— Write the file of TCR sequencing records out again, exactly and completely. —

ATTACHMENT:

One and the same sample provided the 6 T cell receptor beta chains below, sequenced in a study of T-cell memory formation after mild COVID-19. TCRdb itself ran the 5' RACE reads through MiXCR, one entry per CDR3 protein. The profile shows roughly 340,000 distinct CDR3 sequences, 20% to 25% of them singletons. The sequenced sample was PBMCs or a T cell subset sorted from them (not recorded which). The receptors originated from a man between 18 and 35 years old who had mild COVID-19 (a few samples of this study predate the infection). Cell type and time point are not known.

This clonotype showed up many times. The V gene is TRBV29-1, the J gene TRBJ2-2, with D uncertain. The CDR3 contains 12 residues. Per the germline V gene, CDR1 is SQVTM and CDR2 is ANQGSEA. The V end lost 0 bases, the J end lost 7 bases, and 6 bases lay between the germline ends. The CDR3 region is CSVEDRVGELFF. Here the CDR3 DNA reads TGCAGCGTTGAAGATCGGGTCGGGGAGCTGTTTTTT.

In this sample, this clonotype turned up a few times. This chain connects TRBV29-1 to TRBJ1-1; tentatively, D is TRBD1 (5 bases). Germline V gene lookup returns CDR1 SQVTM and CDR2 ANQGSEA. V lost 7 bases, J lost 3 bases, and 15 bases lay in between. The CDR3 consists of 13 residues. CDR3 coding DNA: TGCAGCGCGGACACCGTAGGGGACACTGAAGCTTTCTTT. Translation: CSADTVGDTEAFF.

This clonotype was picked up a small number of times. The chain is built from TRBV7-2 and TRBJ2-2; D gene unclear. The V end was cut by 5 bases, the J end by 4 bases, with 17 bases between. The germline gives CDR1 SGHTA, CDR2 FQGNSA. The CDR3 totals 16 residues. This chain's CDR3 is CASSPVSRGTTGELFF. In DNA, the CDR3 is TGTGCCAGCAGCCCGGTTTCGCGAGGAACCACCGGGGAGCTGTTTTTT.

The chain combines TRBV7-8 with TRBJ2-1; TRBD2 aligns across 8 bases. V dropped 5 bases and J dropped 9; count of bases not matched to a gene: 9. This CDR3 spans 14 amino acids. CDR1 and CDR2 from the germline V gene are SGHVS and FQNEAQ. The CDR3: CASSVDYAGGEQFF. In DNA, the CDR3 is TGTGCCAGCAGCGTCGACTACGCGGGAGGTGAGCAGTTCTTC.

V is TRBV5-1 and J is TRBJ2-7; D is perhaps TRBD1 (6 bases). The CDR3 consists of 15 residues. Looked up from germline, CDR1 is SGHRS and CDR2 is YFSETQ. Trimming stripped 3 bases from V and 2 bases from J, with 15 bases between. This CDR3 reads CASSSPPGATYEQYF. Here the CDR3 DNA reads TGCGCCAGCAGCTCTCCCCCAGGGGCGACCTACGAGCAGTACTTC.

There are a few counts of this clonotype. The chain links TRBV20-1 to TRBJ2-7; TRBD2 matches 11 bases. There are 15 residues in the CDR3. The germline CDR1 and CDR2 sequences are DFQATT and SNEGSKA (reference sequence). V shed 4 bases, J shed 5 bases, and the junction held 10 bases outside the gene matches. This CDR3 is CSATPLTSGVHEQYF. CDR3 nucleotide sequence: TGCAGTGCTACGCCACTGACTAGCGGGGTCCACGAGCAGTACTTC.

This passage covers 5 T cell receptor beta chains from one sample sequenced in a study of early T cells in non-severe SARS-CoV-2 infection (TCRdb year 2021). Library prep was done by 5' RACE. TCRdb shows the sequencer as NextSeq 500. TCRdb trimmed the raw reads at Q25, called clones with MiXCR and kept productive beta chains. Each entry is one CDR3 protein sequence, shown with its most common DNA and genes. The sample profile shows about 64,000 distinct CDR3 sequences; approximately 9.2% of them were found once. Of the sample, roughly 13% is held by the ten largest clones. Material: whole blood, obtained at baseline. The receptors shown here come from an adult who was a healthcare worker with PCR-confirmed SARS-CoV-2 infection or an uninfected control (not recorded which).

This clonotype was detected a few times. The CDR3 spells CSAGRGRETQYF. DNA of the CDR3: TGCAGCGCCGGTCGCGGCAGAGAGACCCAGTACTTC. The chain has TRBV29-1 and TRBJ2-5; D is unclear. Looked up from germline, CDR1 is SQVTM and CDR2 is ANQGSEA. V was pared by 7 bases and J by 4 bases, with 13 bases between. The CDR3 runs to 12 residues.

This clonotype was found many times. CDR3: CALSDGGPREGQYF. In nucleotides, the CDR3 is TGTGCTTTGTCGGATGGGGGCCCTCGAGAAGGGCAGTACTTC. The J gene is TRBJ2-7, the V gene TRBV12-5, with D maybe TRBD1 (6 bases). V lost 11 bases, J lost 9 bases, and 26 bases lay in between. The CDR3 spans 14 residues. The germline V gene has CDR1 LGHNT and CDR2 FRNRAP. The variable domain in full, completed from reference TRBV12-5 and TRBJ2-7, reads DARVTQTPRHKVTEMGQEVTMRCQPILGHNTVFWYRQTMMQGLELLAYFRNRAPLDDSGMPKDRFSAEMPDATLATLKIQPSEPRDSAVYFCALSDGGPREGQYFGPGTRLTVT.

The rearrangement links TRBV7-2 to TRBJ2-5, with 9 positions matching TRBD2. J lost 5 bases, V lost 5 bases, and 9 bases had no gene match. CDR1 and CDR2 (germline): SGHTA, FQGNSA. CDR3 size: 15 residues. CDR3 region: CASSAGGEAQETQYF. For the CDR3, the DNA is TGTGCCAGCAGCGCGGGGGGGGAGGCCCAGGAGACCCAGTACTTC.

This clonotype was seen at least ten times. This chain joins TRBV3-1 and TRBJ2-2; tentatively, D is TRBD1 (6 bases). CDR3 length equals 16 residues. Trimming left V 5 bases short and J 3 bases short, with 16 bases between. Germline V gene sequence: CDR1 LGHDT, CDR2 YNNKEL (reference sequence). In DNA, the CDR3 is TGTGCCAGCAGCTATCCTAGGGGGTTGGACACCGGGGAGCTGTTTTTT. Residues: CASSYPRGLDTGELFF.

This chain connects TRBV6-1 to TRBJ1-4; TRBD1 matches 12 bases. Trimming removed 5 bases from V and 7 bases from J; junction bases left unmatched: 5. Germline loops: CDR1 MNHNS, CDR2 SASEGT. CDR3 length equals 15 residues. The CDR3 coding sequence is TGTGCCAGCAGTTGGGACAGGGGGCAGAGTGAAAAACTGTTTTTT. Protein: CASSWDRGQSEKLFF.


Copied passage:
One and the same sample provided the 6 T cell receptor beta chains below, sequenced in a study of T-cell memory formation after mild COVID-19. TCRdb itself ran the 5' RACE reads through MiXCR, one entry per CDR3 protein. The profile shows roughly 340,000 distinct CDR3 sequences, 20% to 25% of them singletons. The sequenced sample was PBMCs or a T cell subset sorted from them (not recorded which). The receptors originated from a man between 18 and 35 years old who had mild COVID-19 (a few samples of this study predate the infection). Cell type and time point are not known.

This clonotype showed up many times. The V gene is TRBV29-1, the J gene TRBJ2-2, with D uncertain. The CDR3 contains 12 residues. Per the germline V gene, CDR1 is SQVTM and CDR2 is ANQGSEA. The V end lost 0 bases, the J end lost 7 bases, and 6 bases lay between the germline ends. The CDR3 region is CSVEDRVGELFF. Here the CDR3 DNA reads TGCAGCGTTGAAGATCGGGTCGGGGAGCTGTTTTTT.

In this sample, this clonotype turned up a few times. This chain connects TRBV29-1 to TRBJ1-1; tentatively, D is TRBD1 (5 bases). Germline V gene lookup returns CDR1 SQVTM and CDR2 ANQGSEA. V lost 7 bases, J lost 3 bases, and 15 bases lay in between. The CDR3 consists of 13 residues. CDR3 coding DNA: TGCAGCGCGGACACCGTAGGGGACACTGAAGCTTTCTTT. Translation: CSADTVGDTEAFF.

This clonotype was picked up a small number of times. The chain is built from TRBV7-2 and TRBJ2-2; D gene unclear. The V end was cut by 5 bases, the J end by 4 bases, with 17 bases between. The germline gives CDR1 SGHTA, CDR2 FQGNSA. The CDR3 totals 16 residues. This chain's CDR3 is CASSPVSRGTTGELFF. In DNA, the CDR3 is TGTGCCAGCAGCCCGGTTTCGCGAGGAACCACCGGGGAGCTGTTTTTT.

The chain combines TRBV7-8 with TRBJ2-1; TRBD2 aligns across 8 bases. V dropped 5 bases and J dropped 9; count of bases not matched to a gene: 9. This CDR3 spans 14 amino acids. CDR1 and CDR2 from the germline V gene are SGHVS and FQNEAQ. The CDR3: CASSVDYAGGEQFF. In DNA, the CDR3 is TGTGCCAGCAGCGTCGACTACGCGGGAGGTGAGCAGTTCTTC.

V is TRBV5-1 and J is TRBJ2-7; D is perhaps TRBD1 (6 bases). The CDR3 consists of 15 residues. Looked up from germline, CDR1 is SGHRS and CDR2 is YFSETQ. Trimming stripped 3 bases from V and 2 bases from J, with 15 bases between. This CDR3 reads CASSSPPGATYEQYF. Here the CDR3 DNA reads TGCGCCAGCAGCTCTCCCCCAGGGGCGACCTACGAGCAGTACTTC.

There are a few counts of this clonotype. The chain links TRBV20-1 to TRBJ2-7; TRBD2 matches 11 bases. There are 15 residues in the CDR3. The germline CDR1 and CDR2 sequences are DFQATT and SNEGSKA (reference sequence). V shed 4 bases, J shed 5 bases, and the junction held 10 bases outside the gene matches. This CDR3 is CSATPLTSGVHEQYF. CDR3 nucleotide sequence: TGCAGTGCTACGCCACTGACTAGCGGGGTCCACGAGCAGTACTTC.

This passage covers 5 T cell receptor beta chains from one sample sequenced in a study of early T cells in non-severe SARS-CoV-2 infection (TCRdb year 2021). Library prep was done by 5' RACE. TCRdb shows the sequencer as NextSeq 500. TCRdb trimmed the raw reads at Q25, called clones with MiXCR and kept productive beta chains. Each entry is one CDR3 protein sequence, shown with its most common DNA and genes. The sample profile shows about 64,000 distinct CDR3 sequences; approximately 9.2% of them were found once. Of the sample, roughly 13% is held by the ten largest clones. Material: whole blood, obtained at baseline. The receptors shown here come from an adult who was a healthcare worker with PCR-confirmed SARS-CoV-2 infection or an uninfected control (not recorded which).

This clonotype was detected a few times. The CDR3 spells CSAGRGRETQYF. DNA of the CDR3: TGCAGCGCCGGTCGCGGCAGAGAGACCCAGTACTTC. The chain has TRBV29-1 and TRBJ2-5; D is unclear. Looked up from germline, CDR1 is SQVTM and CDR2 is ANQGSEA. V was pared by 7 bases and J by 4 bases, with 13 bases between. The CDR3 runs to 12 residues.

This clonotype was found many times. CDR3: CALSDGGPREGQYF. In nucleotides, the CDR3 is TGTGCTTTGTCGGATGGGGGCCCTCGAGAAGGGCAGTACTTC. The J gene is TRBJ2-7, the V gene TRBV12-5, with D maybe TRBD1 (6 bases). V lost 11 bases, J lost 9 bases, and 26 bases lay in between. The CDR3 spans 14 residues. The germline V gene has CDR1 LGHNT and CDR2 FRNRAP. The variable domain in full, completed from reference TRBV12-5 and TRBJ2-7, reads DARVTQTPRHKVTEMGQEVTMRCQPILGHNTVFWYRQTMMQGLELLAYFRNRAPLDDSGMPKDRFSAEMPDATLATLKIQPSEPRDSAVYFCALSDGGPREGQYFGPGTRLTVT.

The rearrangement links TRBV7-2 to TRBJ2-5, with 9 positions matching TRBD2. J lost 5 bases, V lost 5 bases, and 9 bases had no gene match. CDR1 and CDR2 (germline): SGHTA, FQGNSA. CDR3 size: 15 residues. CDR3 region: CASSAGGEAQETQYF. For the CDR3, the DNA is TGTGCCAGCAGCGCGGGGGGGGAGGCCCAGGAGACCCAGTACTTC.

This clonotype was seen at least ten times. This chain joins TRBV3-1 and TRBJ2-2; tentatively, D is TRBD1 (6 bases). CDR3 length equals 16 residues. Trimming left V 5 bases short and J 3 bases short, with 16 bases between. Germline V gene sequence: CDR1 LGHDT, CDR2 YNNKEL (reference sequence). In DNA, the CDR3 is TGTGCCAGCAGCTATCCTAGGGGGTTGGACACCGGGGAGCTGTTTTTT. Residues: CASSYPRGLDTGELFF.

This chain connects TRBV6-1 to TRBJ1-4; TRBD1 matches 12 bases. Trimming removed 5 bases from V and 7 bases from J; junction bases left unmatched: 5. Germline loops: CDR1 MNHNS, CDR2 SASEGT. CDR3 length equals 15 residues. The CDR3 coding sequence is TGTGCCAGCAGTTGGGACAGGGGGCAGAGTGAAAAACTGTTTTTT. Protein: CASSWDRGQSEKLFF.